Meet Globalist Saniya More

Photo of Saniya More

Saniya More ’19 believes in the beautiful and complicated intricacies of the human experience. She is also an entrepreneur who has created a unique way to capture and share those experiences.

With deep family roots in Thailand and India, and new student at SU, she looked for a way to make meaningful connections with her classmates. She quickly found friends in a tightknit circle of international freshmen, but found she was struggling to find a voice that resembled theirs, particularly in student media platforms. Saniya saw the need for an outlet that would allow students like her, from the 50 countries that comprise Syracuse University, to express their diverse cultural identity and perspectives. From that, grew the seed of an idea for an entrepreneurial venture to bring together other students like her, from across campus and around the globe, in a collective digital media platform with inspiring and thought-provoking original content.

In the fall of 2017, Saniya teamed up with Hanna Benavides ‘19, a native of Mexico, to launch their venture called Globalists. They assembled a team comprised of students who are talented writers, photographers and filmmakers interested in telling student stories that celebrate diversity. “Many of these interesting cultural identities just can’t be summed up in one sentence,” Saniya says. “We have layers to us. Globalists encourages people to peel back the layers, even if it is uncomfortable or hard to share. We really need to give voice to these stories, especially those that are not always talked about on this campus.”

“A Globalist is any individual with a cultural identity, who likes starting conversations on global issues,” reads the team’s mission statement. “Globalists value diversity and makes it their mission to share underrepresented perspectives with the people around them. Globalists gives great importance to freedom of expression, and makes it their mission to be a voice for those who are too quiet or too loud. Above all, a Globalist is a citizen of the world.”

Saniya sees the venture as a way to break past so many Americentric discussions she notices within and outside of the classroom. It is a way to give voice to a breadth of opinions – especially important since 25 percent of the Syracuse University campus population belongs to minority groups and 20 percent of the population is international. Beyond sharing narratives by international students, Globalists now also focuses on events that celebrate diversity, such as the recent Martin Luther King Jr. Dinner at the Dome.

It is not surprising that Globalists are entrepreneurial creatives.  Saniya herself is an entrepreneur. She created the Aboli Foundation in India with her sister in 2016. It is a nonprofit that works with children of the Adivasi community of indigenous peoples that can be found across South Asia. According to Minority Rights Group International, the Adivasis comprise more than 200 distinct peoples speaking more than 100 languages, and vary greatly in ethnicity and culture. What is common, however, is similarities in their way of life and oppressed position within Indian society. As marginalized populations, their isolation can be detrimental for the full, healthy development of children.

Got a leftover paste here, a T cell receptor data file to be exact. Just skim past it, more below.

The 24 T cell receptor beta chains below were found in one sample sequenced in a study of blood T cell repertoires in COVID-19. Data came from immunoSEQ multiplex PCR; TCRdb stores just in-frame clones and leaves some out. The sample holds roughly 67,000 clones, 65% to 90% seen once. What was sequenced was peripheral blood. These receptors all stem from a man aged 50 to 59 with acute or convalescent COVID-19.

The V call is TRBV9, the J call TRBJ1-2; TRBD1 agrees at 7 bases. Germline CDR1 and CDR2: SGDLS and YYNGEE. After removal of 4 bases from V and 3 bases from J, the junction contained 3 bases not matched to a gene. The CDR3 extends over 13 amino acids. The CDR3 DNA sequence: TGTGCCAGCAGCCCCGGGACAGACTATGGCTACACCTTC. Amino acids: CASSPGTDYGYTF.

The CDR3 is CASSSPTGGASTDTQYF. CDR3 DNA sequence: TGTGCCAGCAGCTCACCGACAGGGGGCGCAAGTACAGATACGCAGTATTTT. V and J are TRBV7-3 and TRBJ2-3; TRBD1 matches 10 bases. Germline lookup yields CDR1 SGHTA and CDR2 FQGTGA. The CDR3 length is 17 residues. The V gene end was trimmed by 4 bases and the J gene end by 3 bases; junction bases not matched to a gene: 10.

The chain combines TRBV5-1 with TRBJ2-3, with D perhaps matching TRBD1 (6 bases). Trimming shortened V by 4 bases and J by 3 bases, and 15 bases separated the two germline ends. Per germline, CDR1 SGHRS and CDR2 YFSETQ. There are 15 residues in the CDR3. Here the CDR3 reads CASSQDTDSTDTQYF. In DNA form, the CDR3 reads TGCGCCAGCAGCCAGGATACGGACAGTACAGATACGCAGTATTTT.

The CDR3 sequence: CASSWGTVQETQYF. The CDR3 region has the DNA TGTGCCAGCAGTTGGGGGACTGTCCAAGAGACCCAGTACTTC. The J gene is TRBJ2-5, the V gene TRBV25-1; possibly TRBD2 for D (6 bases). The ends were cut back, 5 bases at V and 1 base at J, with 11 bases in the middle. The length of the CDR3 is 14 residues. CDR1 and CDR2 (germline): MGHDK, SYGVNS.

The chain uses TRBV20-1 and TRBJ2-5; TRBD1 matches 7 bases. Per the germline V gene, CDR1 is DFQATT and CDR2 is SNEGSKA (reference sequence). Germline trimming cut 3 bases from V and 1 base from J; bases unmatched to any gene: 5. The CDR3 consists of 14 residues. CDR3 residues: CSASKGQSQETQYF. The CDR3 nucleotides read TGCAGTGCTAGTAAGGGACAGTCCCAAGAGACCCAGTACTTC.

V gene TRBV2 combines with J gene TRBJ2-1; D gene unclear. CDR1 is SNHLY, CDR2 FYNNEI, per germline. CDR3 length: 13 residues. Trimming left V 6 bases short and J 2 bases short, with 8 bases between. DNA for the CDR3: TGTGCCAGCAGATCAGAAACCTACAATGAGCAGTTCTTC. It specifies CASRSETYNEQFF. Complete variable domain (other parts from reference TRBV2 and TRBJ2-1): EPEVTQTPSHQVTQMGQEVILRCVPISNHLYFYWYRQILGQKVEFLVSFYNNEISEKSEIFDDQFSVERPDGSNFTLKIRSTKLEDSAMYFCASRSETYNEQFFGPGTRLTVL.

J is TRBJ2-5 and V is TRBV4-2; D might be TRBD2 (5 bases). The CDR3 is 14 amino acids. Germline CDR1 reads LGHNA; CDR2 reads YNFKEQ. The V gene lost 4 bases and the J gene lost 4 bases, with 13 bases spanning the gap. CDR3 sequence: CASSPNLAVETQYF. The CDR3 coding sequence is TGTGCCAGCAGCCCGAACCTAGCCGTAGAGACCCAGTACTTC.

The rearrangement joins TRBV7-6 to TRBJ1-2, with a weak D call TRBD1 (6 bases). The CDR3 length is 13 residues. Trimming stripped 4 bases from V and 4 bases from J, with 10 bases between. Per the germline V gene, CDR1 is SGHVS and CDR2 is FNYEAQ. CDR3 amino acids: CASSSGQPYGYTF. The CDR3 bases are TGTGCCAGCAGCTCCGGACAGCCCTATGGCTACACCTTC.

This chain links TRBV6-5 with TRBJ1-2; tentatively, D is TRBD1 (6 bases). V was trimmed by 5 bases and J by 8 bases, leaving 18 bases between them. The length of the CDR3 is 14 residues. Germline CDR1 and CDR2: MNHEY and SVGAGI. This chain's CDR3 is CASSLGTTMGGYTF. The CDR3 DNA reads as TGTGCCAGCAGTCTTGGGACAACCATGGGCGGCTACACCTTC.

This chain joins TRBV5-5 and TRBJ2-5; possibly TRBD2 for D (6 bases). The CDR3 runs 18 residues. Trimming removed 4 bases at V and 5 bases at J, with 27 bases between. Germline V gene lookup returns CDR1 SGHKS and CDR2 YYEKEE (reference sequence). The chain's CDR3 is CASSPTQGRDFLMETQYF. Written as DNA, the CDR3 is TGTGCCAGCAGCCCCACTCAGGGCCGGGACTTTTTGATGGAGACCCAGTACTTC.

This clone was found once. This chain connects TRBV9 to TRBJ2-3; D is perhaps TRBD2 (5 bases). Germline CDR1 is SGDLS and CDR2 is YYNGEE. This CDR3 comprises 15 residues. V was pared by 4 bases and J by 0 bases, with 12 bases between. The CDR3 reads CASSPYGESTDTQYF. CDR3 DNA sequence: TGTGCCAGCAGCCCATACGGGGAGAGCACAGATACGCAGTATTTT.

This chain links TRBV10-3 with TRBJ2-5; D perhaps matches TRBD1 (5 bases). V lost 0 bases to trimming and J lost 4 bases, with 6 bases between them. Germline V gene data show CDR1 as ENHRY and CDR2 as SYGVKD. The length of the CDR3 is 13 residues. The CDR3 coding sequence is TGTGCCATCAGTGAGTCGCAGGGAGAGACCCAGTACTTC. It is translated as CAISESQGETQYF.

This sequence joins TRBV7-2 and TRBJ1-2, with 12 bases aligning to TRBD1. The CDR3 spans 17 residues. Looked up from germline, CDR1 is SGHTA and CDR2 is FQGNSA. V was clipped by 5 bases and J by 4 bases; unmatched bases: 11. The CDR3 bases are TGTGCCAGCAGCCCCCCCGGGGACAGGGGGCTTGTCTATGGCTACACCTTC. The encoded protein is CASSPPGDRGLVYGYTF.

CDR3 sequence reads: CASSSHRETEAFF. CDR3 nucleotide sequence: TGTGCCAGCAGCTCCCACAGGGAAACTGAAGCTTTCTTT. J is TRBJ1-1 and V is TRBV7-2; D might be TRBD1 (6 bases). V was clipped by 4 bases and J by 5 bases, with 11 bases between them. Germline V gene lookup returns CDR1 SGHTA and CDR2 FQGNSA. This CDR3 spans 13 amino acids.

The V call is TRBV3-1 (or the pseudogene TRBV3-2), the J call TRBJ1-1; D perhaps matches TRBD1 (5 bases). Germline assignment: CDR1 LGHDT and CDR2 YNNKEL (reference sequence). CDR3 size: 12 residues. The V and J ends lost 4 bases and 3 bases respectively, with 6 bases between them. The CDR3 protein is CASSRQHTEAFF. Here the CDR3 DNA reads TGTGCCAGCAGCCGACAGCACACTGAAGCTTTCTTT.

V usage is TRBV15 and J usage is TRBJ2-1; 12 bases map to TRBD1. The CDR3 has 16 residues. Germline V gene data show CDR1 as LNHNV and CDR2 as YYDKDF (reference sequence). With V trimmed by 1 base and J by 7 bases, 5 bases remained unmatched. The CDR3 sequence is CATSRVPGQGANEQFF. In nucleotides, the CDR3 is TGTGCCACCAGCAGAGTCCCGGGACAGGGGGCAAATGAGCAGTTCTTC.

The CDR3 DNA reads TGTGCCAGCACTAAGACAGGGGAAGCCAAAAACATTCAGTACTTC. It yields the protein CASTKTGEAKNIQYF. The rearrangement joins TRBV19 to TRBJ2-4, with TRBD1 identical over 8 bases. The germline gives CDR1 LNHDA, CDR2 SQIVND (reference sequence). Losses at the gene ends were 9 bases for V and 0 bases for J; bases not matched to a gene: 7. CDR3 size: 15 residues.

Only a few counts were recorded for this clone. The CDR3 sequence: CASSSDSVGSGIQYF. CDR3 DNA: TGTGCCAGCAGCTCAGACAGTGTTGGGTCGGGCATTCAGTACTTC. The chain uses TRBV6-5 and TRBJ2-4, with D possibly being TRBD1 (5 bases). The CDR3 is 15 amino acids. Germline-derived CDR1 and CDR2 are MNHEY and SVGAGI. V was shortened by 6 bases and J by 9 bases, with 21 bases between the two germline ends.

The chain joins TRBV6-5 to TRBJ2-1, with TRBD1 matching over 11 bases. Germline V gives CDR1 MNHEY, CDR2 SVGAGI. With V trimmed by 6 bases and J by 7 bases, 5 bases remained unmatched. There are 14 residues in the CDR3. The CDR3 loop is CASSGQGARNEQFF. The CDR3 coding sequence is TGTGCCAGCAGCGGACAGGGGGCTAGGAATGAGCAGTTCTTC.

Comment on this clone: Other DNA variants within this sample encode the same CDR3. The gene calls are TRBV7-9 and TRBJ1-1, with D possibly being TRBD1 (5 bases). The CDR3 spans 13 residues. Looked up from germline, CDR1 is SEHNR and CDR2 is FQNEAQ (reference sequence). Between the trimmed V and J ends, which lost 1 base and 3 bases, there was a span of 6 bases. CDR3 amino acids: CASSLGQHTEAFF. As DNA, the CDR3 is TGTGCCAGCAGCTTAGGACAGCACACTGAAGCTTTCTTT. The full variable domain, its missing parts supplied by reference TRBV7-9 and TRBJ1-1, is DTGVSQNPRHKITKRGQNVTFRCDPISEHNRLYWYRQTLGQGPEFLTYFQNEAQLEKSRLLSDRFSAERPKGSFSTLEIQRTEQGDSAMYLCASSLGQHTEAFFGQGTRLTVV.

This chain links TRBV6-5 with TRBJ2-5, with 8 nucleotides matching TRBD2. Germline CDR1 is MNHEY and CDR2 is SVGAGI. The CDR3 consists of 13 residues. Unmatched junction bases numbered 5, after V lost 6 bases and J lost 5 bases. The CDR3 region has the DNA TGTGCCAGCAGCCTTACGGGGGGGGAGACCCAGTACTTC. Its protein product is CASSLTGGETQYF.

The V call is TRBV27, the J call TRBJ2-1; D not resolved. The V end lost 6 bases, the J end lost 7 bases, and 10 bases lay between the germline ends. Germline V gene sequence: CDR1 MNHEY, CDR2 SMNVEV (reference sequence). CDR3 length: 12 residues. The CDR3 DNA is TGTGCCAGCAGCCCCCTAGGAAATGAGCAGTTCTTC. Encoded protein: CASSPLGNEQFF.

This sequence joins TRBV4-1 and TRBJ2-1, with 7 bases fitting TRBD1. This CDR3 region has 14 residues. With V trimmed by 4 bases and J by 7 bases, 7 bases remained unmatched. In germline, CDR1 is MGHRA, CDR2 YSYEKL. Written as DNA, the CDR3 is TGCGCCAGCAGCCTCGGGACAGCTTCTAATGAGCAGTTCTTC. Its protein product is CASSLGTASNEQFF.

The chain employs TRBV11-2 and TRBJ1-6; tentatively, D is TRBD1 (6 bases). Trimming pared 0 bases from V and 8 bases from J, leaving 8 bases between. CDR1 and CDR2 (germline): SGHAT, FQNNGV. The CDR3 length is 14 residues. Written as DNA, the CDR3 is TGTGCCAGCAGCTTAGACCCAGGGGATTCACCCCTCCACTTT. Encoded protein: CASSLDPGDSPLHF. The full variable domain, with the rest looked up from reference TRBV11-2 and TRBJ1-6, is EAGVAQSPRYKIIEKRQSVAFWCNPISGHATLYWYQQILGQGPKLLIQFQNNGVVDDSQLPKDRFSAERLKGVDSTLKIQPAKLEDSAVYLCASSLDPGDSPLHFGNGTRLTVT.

Aboli Foundation works with primary school children, teaching them English and basic social skills, while preserving their unique indigenous cultural identity, values and traditions. With a group of volunteers, Aboli Foundation is working towards removing the societal stigma that has been historically associated with the Adivasi community. Saniya has seen first-hand that connecting with these children – as a teacher and filmmaker — is a beautiful and powerful experience.  She sees shared human experiences as the most meaningful way to close separations between societies and cultures. As her honors capstone project, she is creating a documentary on the Adivasi community and how it has changed over time, with a particular focus on how each generational evolution has resulted in cultural loss.

As a junior studying broadcast and digital journalism, as well as minoring in Spanish and South Asian studies, she hopes to work as a foreign correspondent, and become involved with the documentary film production industry.  Both will demand her entrepreneurial skills and mindset.  She hopes to eventually return to India to gain a deeper appreciation of her heritage.  And to continue telling stories from her unique perspective as a true Globalist.

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Photo and story by Amanda Chou ‘18, Blackstone LaunchPad Global Media Fellow.